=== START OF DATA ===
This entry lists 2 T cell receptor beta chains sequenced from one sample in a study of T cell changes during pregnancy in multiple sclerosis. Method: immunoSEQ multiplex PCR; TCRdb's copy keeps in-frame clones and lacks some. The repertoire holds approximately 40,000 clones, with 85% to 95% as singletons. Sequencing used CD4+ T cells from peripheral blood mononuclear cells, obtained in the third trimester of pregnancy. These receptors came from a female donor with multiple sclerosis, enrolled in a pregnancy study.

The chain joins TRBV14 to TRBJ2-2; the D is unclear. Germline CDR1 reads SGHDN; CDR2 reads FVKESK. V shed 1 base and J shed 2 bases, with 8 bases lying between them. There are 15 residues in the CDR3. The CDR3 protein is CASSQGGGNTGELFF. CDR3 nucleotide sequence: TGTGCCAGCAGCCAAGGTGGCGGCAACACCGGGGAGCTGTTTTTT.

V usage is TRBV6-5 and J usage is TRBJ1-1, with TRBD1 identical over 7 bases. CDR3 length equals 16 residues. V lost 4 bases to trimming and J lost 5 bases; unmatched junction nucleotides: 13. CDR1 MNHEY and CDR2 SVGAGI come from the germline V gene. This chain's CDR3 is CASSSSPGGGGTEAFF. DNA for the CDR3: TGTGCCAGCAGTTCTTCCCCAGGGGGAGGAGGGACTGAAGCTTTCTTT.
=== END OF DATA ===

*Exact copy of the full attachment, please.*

This entry lists 2 T cell receptor beta chains sequenced from one sample in a study of T cell changes during pregnancy in multiple sclerosis. Method: immunoSEQ multiplex PCR; TCRdb's copy keeps in-frame clones and lacks some. The repertoire holds approximately 40,000 clones, with 85% to 95% as singletons. Sequencing used CD4+ T cells from peripheral blood mononuclear cells, obtained in the third trimester of pregnancy. These receptors came from a female donor with multiple sclerosis, enrolled in a pregnancy study.

The chain joins TRBV14 to TRBJ2-2; the D is unclear. Germline CDR1 reads SGHDN; CDR2 reads FVKESK. V shed 1 base and J shed 2 bases, with 8 bases lying between them. There are 15 residues in the CDR3. The CDR3 protein is CASSQGGGNTGELFF. CDR3 nucleotide sequence: TGTGCCAGCAGCCAAGGTGGCGGCAACACCGGGGAGCTGTTTTTT.

V usage is TRBV6-5 and J usage is TRBJ1-1, with TRBD1 identical over 7 bases. CDR3 length equals 16 residues. V lost 4 bases to trimming and J lost 5 bases; unmatched junction nucleotides: 13. CDR1 MNHEY and CDR2 SVGAGI come from the germline V gene. This chain's CDR3 is CASSSSPGGGGTEAFF. DNA for the CDR3: TGTGCCAGCAGTTCTTCCCCAGGGGGAGGAGGGACTGAAGCTTTCTTT.